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Sending a Mother to Prison Can Have a Devastating Effect on Her Children. Why, Then, Do We Lock so Many Women Up?

The New Yorker

By Sarah Stillman

On a late-October morning two years ago, Robin Steinberg stood barefoot in her apartment, on the Upper West Side, preparing to uproot her life. Her suitcases were stacked by the door, her winter coats piled in the hallway. Steinberg, a fifty-nine-year-old native New Yorker, had decided to move to Tulsa, Oklahoma, to launch a legal startup. She laced up her sneakers and said goodbye to the bedrooms of her grown children, which she called “the shrines.” As she dragged her bags to her car, she told her doorman that she was going to cry. “I’m not good with change,” she said. He told her not to worry, and blew her a farewell kiss.

When Steinberg decided to move to Tulsa, she wasn’t sure whether it was in the Midwest, or the Southwest, or somewhere else altogether—“the buckle of the Bible Belt,” she called it to friends. After an initial scouting trip, she told me, “I saw a woman in yoga pants with a gun strapped to her leg—it’s an open-carry state!” Steinberg had spent most of her career working in the South Bronx. In 1997, along with seven others, including her husband, David Feige, she co-founded the Bronx Defenders, a nonprofit that provides legal services to indigent clients. Rather than representing a client in an isolated case, the organization addresses the underlying reasons that the person ended up in the criminal-justice system.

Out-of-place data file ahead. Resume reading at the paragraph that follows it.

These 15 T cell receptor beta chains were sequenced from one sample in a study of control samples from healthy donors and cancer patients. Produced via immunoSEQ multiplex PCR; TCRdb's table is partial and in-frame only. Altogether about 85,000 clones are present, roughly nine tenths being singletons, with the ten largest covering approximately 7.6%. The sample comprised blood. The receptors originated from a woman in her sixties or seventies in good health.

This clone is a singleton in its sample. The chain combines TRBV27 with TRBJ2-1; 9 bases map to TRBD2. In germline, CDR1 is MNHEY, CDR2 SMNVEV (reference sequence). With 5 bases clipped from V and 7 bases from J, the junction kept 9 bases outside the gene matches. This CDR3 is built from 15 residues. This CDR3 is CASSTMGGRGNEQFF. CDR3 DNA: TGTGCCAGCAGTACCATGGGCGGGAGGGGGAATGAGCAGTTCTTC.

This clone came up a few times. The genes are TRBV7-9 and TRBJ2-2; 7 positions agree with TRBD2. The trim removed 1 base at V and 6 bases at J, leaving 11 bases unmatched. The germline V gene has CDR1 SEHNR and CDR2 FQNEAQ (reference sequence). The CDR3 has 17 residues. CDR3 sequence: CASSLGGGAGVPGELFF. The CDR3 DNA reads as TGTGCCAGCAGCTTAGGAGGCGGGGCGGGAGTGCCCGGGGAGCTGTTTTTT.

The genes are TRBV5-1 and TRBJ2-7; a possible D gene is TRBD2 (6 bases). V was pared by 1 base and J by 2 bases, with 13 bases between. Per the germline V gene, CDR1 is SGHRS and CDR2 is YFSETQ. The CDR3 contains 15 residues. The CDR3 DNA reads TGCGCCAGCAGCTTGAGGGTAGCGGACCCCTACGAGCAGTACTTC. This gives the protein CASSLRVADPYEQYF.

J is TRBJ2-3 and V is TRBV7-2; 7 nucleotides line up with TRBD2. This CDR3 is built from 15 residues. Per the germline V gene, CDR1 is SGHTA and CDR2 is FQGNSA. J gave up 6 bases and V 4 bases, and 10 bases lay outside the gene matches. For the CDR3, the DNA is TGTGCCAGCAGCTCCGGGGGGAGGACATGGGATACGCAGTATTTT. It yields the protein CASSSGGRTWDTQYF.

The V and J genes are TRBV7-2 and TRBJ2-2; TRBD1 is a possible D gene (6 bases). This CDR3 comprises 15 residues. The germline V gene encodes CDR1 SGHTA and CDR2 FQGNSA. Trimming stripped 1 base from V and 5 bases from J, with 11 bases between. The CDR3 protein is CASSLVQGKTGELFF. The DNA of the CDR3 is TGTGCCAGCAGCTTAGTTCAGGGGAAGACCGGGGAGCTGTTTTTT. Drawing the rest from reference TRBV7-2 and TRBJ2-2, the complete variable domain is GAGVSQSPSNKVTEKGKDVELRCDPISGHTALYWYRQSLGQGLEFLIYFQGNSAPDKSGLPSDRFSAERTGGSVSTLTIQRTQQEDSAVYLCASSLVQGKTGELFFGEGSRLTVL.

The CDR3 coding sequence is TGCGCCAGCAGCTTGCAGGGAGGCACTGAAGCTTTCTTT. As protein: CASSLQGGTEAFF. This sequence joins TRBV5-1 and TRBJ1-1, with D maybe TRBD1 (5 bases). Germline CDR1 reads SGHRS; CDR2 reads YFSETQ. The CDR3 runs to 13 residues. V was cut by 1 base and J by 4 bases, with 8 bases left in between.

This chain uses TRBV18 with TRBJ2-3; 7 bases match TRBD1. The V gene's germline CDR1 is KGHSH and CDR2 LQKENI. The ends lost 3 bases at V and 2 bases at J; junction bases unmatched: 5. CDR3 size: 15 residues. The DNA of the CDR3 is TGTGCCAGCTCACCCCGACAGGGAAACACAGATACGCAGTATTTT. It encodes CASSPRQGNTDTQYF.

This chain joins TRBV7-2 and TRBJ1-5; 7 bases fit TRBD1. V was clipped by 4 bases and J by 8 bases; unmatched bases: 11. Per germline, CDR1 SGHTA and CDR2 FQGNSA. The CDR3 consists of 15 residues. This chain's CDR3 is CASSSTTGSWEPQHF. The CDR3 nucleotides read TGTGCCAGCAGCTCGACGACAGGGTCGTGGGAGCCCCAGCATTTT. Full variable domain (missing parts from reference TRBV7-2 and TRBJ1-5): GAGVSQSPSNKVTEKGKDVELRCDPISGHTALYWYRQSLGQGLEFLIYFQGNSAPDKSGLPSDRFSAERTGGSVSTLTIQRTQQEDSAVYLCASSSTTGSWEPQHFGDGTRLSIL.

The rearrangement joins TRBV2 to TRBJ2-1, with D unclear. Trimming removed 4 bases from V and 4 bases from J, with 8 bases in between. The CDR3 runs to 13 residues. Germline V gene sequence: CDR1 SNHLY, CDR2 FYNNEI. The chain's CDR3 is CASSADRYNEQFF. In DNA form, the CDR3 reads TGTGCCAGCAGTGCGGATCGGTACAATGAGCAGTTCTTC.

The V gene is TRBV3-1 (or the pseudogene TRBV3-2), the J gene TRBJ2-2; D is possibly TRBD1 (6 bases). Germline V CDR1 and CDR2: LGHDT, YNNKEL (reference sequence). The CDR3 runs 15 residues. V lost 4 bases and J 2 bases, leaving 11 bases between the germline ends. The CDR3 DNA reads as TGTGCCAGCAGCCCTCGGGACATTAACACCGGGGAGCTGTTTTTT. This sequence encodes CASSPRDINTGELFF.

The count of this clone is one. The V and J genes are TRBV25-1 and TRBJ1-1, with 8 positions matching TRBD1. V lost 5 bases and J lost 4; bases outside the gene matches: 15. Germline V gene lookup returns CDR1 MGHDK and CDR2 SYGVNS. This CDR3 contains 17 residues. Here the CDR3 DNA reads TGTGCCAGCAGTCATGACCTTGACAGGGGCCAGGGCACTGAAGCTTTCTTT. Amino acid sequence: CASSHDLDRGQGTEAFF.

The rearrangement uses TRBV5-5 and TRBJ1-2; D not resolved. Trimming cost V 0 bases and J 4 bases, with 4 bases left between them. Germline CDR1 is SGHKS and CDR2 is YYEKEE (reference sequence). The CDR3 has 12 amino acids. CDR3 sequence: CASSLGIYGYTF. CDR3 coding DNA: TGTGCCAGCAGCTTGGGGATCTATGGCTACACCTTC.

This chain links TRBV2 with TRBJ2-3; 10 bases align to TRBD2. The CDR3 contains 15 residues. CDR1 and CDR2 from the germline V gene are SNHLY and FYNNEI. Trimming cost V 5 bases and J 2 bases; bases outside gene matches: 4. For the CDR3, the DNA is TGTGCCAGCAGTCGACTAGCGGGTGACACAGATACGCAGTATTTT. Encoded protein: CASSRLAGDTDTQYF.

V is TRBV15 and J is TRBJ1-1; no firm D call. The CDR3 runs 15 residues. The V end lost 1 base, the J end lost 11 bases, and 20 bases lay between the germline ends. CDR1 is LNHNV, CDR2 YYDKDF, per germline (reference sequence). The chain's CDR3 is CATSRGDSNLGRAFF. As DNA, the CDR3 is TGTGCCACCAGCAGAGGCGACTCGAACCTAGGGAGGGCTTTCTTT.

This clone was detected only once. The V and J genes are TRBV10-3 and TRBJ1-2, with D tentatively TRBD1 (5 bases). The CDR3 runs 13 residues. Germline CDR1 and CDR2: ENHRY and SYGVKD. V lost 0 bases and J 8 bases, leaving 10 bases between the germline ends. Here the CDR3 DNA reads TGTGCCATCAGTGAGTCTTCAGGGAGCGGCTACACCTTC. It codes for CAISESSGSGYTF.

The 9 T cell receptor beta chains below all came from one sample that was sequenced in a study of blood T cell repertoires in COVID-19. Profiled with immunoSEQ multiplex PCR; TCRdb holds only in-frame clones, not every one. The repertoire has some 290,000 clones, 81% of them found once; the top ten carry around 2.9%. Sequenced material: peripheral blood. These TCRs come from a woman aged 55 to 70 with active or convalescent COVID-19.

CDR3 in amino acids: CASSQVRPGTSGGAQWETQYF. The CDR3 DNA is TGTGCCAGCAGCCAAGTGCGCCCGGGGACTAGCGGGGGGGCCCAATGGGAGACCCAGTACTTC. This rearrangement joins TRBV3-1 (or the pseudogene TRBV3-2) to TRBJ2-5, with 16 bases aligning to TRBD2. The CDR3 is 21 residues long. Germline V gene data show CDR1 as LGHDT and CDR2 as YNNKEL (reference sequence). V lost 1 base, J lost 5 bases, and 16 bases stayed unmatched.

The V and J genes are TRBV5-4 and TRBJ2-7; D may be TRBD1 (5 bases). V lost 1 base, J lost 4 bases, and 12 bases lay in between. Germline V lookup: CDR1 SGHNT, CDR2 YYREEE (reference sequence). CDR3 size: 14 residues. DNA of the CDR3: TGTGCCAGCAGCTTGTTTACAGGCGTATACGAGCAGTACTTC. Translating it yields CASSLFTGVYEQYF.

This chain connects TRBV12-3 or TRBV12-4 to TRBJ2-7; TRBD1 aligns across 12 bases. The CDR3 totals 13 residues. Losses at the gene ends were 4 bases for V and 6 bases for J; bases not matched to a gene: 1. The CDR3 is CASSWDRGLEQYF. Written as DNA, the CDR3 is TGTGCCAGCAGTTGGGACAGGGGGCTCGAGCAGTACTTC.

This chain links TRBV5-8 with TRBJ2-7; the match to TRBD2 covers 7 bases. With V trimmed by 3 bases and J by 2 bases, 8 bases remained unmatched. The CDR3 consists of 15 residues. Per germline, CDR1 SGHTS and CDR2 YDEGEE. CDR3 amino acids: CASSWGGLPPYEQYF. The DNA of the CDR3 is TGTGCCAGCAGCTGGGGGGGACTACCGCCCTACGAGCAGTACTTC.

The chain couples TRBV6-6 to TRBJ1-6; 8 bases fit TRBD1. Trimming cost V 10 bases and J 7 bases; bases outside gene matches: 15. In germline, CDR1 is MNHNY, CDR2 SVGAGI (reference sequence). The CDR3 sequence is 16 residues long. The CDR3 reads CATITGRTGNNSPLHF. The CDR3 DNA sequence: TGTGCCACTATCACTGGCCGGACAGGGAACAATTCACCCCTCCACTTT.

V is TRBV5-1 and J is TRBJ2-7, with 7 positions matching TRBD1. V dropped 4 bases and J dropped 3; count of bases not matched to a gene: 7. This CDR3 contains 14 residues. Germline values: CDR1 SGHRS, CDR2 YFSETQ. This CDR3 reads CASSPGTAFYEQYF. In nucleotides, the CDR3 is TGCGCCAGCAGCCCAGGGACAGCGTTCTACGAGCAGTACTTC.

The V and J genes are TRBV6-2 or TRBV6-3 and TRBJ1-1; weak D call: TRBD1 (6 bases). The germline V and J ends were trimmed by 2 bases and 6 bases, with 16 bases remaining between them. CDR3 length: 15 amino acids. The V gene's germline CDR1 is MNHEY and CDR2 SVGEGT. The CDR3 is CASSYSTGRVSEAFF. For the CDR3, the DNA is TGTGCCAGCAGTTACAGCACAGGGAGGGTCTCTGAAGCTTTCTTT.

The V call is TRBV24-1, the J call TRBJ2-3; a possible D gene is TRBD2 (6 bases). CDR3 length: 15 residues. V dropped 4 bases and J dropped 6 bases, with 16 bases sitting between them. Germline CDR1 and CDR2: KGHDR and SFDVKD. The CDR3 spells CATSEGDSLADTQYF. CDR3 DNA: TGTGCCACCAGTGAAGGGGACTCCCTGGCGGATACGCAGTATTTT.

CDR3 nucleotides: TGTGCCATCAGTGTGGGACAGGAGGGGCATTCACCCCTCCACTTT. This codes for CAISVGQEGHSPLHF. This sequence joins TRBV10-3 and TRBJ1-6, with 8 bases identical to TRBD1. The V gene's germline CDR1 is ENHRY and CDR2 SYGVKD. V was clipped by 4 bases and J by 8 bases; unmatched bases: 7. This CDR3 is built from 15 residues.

Lawyers might meet a client through a drug-possession case, then help him fight an eviction, get public benefits, or fill out his kids’ school-enrollment paperwork. “We’ll go anyplace a person needs us to go,” Steinberg, who served as the organization’s executive director, said. “Housing court, family court, immigration court.” This model became known as “holistic defense,” and, by 2016, the Bronx Defenders had expanded to a staff of three hundred, and was handling thirty thousand cases a year. The organization’s progress has mirrored changes in the nation as a whole. Beginning in the nineteen-seventies, as the war on drugs took off, incarceration rates in the U.S. grew explosively. Only in the past eight years have rates finally begun to fall for most demographic groups, with one alarming exception: women and girls.

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